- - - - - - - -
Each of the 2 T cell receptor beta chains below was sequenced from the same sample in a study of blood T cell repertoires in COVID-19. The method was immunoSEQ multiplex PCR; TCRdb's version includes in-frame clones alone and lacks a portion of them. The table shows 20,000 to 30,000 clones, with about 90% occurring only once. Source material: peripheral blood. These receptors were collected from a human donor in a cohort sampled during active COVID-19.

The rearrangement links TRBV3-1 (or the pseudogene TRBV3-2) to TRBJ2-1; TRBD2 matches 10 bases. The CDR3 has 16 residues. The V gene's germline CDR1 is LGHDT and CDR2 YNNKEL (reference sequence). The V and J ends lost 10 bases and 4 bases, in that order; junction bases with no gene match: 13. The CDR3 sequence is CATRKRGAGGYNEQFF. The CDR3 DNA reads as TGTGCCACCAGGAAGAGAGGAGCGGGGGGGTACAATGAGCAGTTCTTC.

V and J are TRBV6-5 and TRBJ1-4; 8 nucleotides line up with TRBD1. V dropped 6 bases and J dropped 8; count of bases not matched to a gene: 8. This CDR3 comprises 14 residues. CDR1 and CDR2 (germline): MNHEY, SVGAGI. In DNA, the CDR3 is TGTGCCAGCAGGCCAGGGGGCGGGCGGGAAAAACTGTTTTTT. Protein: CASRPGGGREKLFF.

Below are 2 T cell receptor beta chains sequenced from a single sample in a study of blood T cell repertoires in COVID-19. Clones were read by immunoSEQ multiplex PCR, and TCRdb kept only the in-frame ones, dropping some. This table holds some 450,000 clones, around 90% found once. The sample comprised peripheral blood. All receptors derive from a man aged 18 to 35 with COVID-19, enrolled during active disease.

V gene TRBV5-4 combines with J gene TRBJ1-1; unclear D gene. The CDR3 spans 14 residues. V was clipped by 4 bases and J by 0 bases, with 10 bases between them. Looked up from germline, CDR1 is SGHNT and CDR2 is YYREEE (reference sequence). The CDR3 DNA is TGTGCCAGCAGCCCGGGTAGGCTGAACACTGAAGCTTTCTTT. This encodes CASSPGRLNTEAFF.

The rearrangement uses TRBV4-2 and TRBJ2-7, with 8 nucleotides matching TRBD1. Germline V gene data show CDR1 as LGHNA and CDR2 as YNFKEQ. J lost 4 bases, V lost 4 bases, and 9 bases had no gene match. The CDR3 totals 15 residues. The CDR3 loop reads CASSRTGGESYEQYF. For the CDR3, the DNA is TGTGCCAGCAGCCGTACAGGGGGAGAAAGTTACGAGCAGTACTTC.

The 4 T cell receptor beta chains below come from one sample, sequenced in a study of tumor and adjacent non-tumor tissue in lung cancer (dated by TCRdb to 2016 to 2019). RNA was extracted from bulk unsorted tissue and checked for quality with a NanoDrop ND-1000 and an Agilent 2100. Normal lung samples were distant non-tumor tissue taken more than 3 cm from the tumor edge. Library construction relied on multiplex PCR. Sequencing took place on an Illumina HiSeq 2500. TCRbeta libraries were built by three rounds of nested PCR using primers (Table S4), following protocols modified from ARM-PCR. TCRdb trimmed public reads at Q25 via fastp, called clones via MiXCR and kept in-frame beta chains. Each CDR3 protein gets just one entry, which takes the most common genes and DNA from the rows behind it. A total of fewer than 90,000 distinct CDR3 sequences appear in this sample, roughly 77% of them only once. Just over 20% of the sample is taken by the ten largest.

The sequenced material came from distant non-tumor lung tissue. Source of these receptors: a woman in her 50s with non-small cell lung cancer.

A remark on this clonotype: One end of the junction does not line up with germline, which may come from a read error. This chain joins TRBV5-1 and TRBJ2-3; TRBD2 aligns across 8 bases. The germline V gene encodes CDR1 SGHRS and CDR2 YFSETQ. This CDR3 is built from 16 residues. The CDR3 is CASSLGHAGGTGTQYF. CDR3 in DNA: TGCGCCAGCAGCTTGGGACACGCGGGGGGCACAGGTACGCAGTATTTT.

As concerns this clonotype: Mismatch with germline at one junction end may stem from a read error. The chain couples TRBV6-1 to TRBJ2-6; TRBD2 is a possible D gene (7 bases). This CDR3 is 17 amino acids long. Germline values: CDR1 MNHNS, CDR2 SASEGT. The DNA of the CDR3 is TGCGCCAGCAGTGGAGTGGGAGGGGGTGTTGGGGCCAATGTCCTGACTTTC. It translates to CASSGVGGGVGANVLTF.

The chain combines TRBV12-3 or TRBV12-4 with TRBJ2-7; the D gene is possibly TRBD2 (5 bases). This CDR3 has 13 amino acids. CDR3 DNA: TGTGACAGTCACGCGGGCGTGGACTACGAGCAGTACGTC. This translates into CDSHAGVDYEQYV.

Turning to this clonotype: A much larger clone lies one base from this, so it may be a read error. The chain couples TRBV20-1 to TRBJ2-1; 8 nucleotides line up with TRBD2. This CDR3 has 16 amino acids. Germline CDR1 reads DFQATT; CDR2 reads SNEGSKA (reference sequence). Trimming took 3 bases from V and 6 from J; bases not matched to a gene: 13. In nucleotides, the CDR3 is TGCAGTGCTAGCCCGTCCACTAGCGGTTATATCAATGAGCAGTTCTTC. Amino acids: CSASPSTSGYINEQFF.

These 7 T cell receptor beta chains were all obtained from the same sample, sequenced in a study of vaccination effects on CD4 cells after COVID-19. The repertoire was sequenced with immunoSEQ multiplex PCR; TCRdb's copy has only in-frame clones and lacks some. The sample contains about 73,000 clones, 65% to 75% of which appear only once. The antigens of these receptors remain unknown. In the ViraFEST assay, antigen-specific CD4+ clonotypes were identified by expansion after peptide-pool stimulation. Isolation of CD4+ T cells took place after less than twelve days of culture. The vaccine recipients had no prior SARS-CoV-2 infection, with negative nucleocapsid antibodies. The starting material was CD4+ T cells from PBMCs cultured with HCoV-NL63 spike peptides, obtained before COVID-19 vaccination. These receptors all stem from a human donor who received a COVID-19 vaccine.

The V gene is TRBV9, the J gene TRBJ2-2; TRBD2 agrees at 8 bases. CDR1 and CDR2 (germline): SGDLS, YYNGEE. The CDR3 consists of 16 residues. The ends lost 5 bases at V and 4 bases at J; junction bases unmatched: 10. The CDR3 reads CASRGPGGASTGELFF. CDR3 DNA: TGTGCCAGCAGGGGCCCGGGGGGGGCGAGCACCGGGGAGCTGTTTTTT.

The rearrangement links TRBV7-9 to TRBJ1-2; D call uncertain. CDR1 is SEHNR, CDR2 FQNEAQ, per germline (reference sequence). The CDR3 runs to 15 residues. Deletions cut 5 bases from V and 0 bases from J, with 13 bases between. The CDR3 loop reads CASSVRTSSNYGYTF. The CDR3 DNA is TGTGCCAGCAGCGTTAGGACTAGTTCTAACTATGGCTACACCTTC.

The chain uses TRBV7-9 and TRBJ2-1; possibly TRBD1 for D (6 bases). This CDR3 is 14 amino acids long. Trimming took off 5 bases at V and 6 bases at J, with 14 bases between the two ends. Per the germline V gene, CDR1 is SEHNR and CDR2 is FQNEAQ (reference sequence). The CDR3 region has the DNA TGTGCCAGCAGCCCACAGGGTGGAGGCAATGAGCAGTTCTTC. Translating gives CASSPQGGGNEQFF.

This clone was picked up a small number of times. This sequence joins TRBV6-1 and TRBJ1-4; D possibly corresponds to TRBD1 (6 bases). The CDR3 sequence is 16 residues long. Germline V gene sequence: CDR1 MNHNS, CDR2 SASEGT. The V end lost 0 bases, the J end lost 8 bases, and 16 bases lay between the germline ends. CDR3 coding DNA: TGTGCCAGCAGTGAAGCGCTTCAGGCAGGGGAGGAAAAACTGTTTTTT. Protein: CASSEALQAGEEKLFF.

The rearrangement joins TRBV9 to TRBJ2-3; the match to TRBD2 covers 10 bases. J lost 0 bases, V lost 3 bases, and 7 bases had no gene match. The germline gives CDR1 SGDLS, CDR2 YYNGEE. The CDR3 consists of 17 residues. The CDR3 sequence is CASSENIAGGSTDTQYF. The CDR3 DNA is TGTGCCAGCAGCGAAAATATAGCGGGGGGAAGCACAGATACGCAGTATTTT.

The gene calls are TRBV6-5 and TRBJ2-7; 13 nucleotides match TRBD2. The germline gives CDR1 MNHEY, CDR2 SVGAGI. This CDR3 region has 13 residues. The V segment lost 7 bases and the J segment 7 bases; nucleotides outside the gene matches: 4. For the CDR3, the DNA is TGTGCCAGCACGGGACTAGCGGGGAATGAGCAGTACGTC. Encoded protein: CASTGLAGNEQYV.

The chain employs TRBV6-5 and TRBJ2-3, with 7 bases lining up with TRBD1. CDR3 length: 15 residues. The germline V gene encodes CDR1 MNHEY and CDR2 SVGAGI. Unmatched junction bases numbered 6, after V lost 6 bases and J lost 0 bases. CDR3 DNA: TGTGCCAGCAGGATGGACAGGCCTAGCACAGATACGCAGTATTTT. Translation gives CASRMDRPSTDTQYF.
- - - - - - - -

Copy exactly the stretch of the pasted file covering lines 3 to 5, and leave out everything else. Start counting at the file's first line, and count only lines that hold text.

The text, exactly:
V and J are TRBV6-5 and TRBJ1-4; 8 nucleotides line up with TRBD1. V dropped 6 bases and J dropped 8; count of bases not matched to a gene: 8. This CDR3 comprises 14 residues. CDR1 and CDR2 (germline): MNHEY, SVGAGI. In DNA, the CDR3 is TGTGCCAGCAGGCCAGGGGGCGGGCGGGAAAAACTGTTTTTT. Protein: CASRPGGGREKLFF.

Below are 2 T cell receptor beta chains sequenced from a single sample in a study of blood T cell repertoires in COVID-19. Clones were read by immunoSEQ multiplex PCR, and TCRdb kept only the in-frame ones, dropping some. This table holds some 450,000 clones, around 90% found once. The sample comprised peripheral blood. All receptors derive from a man aged 18 to 35 with COVID-19, enrolled during active disease.

V gene TRBV5-4 combines with J gene TRBJ1-1; unclear D gene. The CDR3 spans 14 residues. V was clipped by 4 bases and J by 0 bases, with 10 bases between them. Looked up from germline, CDR1 is SGHNT and CDR2 is YYREEE (reference sequence). The CDR3 DNA is TGTGCCAGCAGCCCGGGTAGGCTGAACACTGAAGCTTTCTTT. This encodes CASSPGRLNTEAFF.